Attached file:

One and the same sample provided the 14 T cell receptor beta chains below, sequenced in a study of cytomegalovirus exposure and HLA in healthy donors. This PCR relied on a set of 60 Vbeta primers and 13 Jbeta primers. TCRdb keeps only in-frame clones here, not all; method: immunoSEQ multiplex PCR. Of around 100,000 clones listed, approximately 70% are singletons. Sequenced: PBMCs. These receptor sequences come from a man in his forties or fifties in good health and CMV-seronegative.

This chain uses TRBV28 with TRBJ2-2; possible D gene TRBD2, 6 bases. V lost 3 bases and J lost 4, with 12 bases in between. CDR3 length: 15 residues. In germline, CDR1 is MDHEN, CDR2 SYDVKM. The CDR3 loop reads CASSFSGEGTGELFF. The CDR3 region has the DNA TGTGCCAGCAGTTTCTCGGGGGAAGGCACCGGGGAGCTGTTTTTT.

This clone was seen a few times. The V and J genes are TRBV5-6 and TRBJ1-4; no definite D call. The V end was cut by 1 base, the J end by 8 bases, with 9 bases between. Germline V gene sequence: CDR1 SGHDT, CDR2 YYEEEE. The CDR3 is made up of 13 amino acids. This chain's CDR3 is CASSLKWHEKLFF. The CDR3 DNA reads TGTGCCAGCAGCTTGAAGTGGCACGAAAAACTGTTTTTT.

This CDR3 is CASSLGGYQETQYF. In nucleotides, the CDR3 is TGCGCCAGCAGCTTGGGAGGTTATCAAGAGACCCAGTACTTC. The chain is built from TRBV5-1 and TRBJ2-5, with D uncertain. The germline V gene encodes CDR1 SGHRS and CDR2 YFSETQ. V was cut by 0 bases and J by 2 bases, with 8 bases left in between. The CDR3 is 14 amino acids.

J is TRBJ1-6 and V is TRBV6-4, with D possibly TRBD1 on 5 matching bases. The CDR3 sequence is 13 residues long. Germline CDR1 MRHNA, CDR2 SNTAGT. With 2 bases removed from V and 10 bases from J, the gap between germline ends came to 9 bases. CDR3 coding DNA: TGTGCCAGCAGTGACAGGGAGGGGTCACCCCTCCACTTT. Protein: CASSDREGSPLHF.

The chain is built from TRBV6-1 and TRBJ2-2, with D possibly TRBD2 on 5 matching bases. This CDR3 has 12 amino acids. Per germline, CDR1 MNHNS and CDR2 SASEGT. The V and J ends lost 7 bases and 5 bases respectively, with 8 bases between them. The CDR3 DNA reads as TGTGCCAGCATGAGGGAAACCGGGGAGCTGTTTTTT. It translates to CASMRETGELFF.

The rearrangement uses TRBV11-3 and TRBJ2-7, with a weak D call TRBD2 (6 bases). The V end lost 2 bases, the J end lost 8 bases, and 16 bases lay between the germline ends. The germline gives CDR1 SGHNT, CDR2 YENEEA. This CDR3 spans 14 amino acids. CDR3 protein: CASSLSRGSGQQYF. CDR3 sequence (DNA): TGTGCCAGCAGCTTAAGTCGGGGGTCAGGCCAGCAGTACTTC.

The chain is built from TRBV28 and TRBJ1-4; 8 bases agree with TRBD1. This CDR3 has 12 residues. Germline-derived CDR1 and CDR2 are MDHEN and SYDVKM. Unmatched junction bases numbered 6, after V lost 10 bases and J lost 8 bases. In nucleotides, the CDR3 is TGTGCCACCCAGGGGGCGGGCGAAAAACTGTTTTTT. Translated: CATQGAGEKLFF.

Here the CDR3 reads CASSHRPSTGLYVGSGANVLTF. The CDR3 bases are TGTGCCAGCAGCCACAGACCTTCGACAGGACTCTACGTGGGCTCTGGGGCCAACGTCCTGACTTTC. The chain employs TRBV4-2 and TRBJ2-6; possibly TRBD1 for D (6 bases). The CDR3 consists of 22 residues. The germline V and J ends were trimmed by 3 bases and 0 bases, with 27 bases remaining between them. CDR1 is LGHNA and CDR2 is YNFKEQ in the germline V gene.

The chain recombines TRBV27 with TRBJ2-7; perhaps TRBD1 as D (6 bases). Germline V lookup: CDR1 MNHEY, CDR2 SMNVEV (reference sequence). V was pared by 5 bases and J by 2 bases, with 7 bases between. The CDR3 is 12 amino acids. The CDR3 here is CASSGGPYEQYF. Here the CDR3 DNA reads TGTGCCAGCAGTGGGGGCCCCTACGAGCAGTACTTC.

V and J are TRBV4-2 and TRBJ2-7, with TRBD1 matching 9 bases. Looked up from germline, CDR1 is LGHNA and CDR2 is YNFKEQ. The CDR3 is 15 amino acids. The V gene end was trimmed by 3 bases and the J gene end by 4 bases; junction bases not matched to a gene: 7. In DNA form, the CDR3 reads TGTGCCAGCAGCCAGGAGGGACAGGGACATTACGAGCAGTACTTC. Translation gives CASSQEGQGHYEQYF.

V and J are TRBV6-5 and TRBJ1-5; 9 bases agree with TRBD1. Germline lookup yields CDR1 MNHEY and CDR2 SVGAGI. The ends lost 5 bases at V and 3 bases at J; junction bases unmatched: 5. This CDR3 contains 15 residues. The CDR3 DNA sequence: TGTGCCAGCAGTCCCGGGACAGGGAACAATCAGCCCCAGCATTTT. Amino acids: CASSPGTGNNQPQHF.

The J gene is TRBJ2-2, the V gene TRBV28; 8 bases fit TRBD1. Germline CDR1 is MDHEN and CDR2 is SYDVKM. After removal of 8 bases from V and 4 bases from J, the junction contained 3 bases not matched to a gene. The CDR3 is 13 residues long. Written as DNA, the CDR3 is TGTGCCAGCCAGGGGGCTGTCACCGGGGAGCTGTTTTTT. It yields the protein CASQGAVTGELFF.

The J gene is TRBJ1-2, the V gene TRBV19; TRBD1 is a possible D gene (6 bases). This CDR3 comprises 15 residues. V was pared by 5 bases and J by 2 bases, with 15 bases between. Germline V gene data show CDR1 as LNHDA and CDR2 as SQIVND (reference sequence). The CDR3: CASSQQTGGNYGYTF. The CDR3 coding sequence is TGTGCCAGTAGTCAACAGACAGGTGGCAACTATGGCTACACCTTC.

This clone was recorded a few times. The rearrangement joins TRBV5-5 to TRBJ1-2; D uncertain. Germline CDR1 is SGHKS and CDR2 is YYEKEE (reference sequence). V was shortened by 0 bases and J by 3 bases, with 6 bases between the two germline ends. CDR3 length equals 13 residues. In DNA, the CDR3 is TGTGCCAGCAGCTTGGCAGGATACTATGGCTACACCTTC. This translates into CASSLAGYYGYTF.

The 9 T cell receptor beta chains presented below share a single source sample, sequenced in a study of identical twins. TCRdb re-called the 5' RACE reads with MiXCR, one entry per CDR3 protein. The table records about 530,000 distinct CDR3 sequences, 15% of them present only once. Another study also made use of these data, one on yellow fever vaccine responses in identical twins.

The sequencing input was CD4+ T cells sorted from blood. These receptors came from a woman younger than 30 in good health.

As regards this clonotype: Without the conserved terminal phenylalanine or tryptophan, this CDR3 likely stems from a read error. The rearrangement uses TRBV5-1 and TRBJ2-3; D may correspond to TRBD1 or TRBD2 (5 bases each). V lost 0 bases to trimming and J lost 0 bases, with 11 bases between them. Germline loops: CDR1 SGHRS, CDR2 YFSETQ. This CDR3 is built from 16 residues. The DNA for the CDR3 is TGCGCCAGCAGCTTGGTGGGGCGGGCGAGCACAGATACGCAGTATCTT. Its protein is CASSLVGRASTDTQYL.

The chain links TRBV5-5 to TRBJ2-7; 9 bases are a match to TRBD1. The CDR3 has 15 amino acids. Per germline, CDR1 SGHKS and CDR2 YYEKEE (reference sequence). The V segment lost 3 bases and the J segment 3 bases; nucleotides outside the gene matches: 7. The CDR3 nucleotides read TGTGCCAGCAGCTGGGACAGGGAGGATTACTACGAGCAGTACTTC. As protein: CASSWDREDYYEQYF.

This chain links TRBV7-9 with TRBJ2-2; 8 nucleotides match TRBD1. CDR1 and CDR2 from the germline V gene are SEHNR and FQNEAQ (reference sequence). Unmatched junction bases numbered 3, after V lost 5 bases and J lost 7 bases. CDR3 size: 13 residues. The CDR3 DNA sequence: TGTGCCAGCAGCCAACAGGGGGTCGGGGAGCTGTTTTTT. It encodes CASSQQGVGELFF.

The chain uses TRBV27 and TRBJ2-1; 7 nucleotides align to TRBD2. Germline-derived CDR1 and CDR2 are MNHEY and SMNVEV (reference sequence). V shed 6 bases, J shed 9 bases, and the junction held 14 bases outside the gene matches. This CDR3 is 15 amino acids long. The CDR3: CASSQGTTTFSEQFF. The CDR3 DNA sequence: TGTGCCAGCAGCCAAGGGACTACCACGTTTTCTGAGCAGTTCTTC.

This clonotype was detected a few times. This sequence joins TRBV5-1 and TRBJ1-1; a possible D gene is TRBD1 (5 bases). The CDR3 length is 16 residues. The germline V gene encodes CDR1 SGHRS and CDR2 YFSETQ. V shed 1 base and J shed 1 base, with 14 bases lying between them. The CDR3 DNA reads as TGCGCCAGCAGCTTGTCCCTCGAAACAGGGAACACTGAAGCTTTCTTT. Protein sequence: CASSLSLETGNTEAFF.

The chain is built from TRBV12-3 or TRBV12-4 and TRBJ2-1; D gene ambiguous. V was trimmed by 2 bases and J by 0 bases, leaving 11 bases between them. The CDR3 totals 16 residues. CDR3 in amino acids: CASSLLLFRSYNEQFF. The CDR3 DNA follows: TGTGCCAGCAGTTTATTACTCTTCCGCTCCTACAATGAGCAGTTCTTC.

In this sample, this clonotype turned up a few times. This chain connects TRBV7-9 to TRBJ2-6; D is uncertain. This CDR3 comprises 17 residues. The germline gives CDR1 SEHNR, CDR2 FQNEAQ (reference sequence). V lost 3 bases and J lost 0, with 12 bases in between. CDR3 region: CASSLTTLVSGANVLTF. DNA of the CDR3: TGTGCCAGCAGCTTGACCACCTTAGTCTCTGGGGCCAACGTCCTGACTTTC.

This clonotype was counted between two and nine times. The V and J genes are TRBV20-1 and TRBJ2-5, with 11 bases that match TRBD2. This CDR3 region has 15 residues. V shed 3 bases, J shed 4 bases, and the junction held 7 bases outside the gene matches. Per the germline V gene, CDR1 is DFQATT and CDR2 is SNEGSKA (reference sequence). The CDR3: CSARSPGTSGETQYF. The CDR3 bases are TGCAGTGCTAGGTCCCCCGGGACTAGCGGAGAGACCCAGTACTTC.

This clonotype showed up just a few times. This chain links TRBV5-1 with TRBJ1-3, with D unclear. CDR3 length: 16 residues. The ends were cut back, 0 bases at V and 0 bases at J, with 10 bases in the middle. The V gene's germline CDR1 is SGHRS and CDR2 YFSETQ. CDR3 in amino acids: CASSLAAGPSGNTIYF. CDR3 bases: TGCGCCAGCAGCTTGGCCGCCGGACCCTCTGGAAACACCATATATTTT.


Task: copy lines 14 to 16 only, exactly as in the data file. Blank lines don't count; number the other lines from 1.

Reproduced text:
The J gene is TRBJ1-2, the V gene TRBV19; TRBD1 is a possible D gene (6 bases). This CDR3 comprises 15 residues. V was pared by 5 bases and J by 2 bases, with 15 bases between. Germline V gene data show CDR1 as LNHDA and CDR2 as SQIVND (reference sequence). The CDR3: CASSQQTGGNYGYTF. The CDR3 coding sequence is TGTGCCAGTAGTCAACAGACAGGTGGCAACTATGGCTACACCTTC.

This clone was recorded a few times. The rearrangement joins TRBV5-5 to TRBJ1-2; D uncertain. Germline CDR1 is SGHKS and CDR2 is YYEKEE (reference sequence). V was shortened by 0 bases and J by 3 bases, with 6 bases between the two germline ends. CDR3 length equals 13 residues. In DNA, the CDR3 is TGTGCCAGCAGCTTGGCAGGATACTATGGCTACACCTTC. This translates into CASSLAGYYGYTF.

The 9 T cell receptor beta chains presented below share a single source sample, sequenced in a study of identical twins. TCRdb re-called the 5' RACE reads with MiXCR, one entry per CDR3 protein. The table records about 530,000 distinct CDR3 sequences, 15% of them present only once. Another study also made use of these data, one on yellow fever vaccine responses in identical twins.